May 20, 2019

Sinapu Will Sue To Stop Trapping Mink and Marten

Wendy Keefover-Ring, a representative of the Boulder, Colorado based animal rights group Sinapu, announced the organization’s plan to file a lawsuit to stop the trapping of marten and mink in that state.

In July, the Colorado Wildlife Commission approved a request by the Colorado Trappers Association to use box traps to catch mink and marten. Their request to trap seven other species was denied.

In 1996, Colorado passed by referendum a constitutional ban on leg-hold traps, traps that kill instantly, snares and poison. The box trap was not included in that list, so the CTA petitioned the CWC to be allowed to trap the animals using box traps.

Keefover-Ring says the action by the Commission violates the constitutional ban on trapping. The Trappers Association believes the use of box traps will stand up under the scrutiny of the court.

*Previous Posts*
Colorado Okays Trapping Mink and Pine Marten

Tom Remington


Animal Rights Group Files Suit Against Minnesota DNR

The Animal Protection Institute has filed a lawsuit against the Minnesota Department of Natural Resources claiming that the state is violating the Endangered Species Act by allowing trapping that is killing wildlife listed on the ESA list.

According to a story filed by Bob Kelleher of Minnesota Public Radio, Camilla Fox, a spokesperson for the API, claims to have documented proof that trapping has resulted in the death of 24 bald eagles over a 15-year period of time.

Fox says her group has accumulated documentation that at least 24 bald eagles have been trapped in Minnesota over a 15-year period. At least half died. She says more recent documents show that rare Canada lynx have been caught.

“Between 2002 and 2005, at least 13 Canada lynx have been incidentally trapped in snares and traps set for other species,” says Fox. “And generally these types of traps are set for fox, coyote, bobcat, fisher, martin.”

These are all predators, she says, that are found in the same areas where Canada lynx may live and hunt.

The suit is asking that the MDNR look at ways of changing how trapping is done so as not to harm these animals. No suggestions were given as part of the suit.

Gary Meis, president of the Minnesota Trappers Association doesn’t buy into the so-called documented proof that Fox claims to have.

“I know of no cases myself,” Meis says. “I hear rumors. But I have never seen it or witnessed it myself.”

Meis wonders how serious a problem it can be if it’s that rare. And he says trapping is not the way most endangered animals die.

“I could bet my bank account against theirs, that there’s more endangered animals that are hit by cars, trains, etc., than are caught by traps,” says Meis.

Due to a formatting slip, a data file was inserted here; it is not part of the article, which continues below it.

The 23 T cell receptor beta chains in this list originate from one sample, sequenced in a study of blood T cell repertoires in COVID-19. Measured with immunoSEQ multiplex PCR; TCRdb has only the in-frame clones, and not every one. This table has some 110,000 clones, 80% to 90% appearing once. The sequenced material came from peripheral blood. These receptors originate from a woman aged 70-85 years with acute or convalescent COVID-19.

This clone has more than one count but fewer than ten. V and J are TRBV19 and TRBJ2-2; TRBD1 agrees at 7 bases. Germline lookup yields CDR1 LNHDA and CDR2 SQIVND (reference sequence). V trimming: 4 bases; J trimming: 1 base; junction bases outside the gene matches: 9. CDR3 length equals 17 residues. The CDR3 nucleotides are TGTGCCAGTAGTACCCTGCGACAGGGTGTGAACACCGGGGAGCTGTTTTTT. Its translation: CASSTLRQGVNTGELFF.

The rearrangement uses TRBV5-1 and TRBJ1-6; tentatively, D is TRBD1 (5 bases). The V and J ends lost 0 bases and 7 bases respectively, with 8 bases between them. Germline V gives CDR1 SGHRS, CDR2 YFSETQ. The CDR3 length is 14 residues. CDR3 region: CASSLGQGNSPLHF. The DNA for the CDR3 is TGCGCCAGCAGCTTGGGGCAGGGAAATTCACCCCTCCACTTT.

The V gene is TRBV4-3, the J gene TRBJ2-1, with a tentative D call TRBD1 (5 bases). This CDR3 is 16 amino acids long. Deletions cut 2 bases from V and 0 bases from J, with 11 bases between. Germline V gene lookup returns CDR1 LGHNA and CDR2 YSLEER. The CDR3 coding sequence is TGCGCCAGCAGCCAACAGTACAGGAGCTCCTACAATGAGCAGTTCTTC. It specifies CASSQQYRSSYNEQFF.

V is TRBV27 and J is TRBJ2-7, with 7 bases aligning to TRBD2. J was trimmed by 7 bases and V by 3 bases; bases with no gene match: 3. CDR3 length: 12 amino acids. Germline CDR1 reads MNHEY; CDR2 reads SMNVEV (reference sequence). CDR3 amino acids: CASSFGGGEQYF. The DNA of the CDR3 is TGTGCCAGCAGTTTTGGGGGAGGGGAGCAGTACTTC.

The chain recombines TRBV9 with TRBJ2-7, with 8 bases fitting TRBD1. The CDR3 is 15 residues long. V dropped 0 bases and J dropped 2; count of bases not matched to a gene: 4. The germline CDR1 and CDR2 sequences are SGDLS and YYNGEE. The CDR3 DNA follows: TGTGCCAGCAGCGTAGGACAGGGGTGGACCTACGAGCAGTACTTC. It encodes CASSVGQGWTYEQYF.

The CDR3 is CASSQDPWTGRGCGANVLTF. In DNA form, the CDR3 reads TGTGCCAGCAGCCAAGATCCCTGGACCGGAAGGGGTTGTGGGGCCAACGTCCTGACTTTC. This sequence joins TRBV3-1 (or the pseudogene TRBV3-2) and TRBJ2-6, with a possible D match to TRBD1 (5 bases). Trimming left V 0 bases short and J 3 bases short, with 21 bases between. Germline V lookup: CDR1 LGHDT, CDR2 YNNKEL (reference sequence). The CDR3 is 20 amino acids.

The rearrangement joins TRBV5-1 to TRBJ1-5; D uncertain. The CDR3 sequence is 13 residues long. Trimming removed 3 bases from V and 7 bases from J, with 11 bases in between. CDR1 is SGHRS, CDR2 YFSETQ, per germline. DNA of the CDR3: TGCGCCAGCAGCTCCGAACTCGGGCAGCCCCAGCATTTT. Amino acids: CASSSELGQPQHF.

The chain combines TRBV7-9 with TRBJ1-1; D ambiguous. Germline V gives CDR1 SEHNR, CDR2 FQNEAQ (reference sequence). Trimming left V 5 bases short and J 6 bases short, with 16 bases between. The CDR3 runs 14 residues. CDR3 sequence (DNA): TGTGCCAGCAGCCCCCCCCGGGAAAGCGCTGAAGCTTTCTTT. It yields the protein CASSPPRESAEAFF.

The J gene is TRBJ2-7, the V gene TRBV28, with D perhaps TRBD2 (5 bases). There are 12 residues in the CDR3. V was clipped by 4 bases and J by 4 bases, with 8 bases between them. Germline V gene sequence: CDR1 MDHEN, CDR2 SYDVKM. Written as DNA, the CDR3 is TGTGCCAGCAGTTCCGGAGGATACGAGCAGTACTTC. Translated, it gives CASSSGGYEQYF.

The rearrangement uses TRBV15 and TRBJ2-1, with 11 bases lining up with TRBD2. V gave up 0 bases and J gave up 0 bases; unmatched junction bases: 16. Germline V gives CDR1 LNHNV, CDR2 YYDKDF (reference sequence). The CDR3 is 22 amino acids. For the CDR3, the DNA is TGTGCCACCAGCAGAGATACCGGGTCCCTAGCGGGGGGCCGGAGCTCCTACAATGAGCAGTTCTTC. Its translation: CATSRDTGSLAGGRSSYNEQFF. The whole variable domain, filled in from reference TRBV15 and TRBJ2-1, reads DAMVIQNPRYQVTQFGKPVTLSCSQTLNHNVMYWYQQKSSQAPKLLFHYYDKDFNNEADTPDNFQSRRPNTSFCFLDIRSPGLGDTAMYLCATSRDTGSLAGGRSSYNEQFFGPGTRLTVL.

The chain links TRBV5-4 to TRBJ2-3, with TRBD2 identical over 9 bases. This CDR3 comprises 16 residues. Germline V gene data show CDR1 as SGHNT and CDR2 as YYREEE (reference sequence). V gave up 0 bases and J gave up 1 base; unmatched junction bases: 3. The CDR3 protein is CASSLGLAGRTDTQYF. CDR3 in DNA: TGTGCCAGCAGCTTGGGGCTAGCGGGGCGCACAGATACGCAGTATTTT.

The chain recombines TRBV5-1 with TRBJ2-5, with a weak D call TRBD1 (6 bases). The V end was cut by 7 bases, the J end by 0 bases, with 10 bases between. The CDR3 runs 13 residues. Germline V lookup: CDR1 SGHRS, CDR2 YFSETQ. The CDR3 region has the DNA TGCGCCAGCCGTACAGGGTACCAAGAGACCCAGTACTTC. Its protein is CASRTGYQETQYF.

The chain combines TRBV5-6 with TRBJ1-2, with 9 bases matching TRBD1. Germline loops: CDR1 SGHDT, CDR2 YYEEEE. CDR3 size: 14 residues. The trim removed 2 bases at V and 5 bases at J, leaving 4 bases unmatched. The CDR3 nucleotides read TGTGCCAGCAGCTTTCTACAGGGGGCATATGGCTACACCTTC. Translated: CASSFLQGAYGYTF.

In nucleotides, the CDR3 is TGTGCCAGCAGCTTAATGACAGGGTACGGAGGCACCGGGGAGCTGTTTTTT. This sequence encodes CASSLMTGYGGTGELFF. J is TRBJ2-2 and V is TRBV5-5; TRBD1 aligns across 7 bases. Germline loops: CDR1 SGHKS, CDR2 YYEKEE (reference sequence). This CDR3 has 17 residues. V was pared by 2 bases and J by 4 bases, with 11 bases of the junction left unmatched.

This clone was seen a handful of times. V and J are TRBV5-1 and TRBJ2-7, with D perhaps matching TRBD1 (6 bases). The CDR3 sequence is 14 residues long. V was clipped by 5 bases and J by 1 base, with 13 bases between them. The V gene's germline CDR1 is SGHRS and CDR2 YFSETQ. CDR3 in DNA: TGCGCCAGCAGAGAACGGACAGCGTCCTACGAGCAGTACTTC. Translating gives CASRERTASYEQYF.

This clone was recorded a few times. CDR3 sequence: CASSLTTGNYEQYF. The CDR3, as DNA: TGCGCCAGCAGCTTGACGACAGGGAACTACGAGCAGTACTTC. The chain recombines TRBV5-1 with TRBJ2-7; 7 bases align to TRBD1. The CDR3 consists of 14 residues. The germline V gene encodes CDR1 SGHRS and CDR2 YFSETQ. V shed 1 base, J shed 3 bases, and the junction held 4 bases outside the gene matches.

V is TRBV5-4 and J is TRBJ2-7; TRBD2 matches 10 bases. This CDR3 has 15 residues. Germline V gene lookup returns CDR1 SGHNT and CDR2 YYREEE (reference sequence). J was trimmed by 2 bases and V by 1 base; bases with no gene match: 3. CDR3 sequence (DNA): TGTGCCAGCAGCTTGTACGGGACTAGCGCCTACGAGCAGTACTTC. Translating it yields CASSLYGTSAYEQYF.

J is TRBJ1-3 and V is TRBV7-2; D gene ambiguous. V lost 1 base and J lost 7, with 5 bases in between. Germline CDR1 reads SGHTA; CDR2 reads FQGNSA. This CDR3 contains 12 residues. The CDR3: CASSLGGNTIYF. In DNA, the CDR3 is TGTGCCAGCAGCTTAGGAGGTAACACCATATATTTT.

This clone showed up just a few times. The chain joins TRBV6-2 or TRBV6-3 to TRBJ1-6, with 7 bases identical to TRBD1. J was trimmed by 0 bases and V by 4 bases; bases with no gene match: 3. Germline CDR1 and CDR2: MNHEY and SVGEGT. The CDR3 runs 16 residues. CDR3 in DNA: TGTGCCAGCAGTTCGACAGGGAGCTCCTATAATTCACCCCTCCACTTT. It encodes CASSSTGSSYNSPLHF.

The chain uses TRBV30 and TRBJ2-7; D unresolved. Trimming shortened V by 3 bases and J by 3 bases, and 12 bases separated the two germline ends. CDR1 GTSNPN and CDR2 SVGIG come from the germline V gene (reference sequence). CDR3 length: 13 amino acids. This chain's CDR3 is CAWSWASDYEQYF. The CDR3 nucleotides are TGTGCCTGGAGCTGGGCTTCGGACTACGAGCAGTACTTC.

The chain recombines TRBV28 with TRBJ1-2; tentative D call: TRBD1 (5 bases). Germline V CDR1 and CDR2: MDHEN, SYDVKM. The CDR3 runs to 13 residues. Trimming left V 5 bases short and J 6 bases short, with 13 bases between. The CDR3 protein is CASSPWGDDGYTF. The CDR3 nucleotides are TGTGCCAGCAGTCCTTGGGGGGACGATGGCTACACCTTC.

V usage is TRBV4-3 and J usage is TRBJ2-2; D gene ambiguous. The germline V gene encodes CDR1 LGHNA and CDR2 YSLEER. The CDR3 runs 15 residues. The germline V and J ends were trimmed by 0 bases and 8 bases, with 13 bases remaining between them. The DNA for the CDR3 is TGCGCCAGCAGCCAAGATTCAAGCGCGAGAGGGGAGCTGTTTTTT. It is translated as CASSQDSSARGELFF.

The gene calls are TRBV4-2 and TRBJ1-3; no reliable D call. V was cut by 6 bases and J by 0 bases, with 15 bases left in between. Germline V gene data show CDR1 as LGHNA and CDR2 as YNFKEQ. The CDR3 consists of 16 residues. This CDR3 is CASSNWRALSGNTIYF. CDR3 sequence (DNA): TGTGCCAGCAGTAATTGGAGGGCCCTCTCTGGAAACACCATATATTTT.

And Meis wonders whether the Animal Protection Institute’s motive is to protect endangered animals.

“Well, they have an agenda, just like all organizations have an agenda,” Meis says. “It’s my personal opinion that they’d just like to put an end to trapping. Their opinion is that they have a legal opening under the Endangered Species Act to go about doing that. And we disagree wholeheartedly.”

Tom Remington


Attention New Hampshire Trappers!


On September 16-17, the New Hampshire Trappers Association (NHTA) will hold their 53rd Annual Trappers Rendezvous at the New Hampshire Fish and Game Department’s Owl Brook Hunter Education Center in Holderness, featuring ongoing demonstrations, trapping supply vendors and activities for the kids.

Rendezvous attractions will be open from 7 a.m. to 7 p.m. on Saturday, September 16; and from 8 a.m. to 1 p.m. on Sunday, September 17. Interested members of the public are welcome to attend.

The N.H. Trappers Association annual fall meeting will take place on Sunday from 1 – 3 p.m.

For a complete schedule of activities, directions to Owl Brook, and more, visit the NHTA website at and click on “Rendezvous Details” or call Fish and Game’s Owl Brook Hunter Education Center at (603) 536-1290. The Fall Rendezvous promises to be educational, with demonstrations of trapping techniques happening throughout the weekend. Demonstrations will be conducted by New Hampshire Trappers Association members long experienced in trapping, and will cover topics such as skinning and pelting techniques, trapping of canine species such as coyote and fox, basic trap preparation, trapping beaver under the ice, mink trapping, nuisance animal trapping, the flat set and beaver trapping with conibears.

Trapping supply vendors will be on hand at the event to help you get outfitted for the upcoming trapping season. Fish and Game will hold a Trapper Education certification course during the weekend (this course is full; for other trapper education class opportunities, visit will be happening throughout the event for children and families. Be sure to visit the old-time Trapper’s Cabin and check out the life-sized “Forever Locked” exhibit of two battling bull moose, presented by the Conservation Officers Relief Association.

Tom Remington


What is Happening to the Trapping Industry?

Dave Anderson, Director of Education for the Society For The Protection of New Hampshire Forests, has an article this morning in the Concord Monitor about the waning trapping industry in that state and surrounding areas.

Whether you are into trapping or not, this article is loaded with information that is important to all of us who respect the outdoors and in particular, its wildlife. I recommend the read.

Tom Remington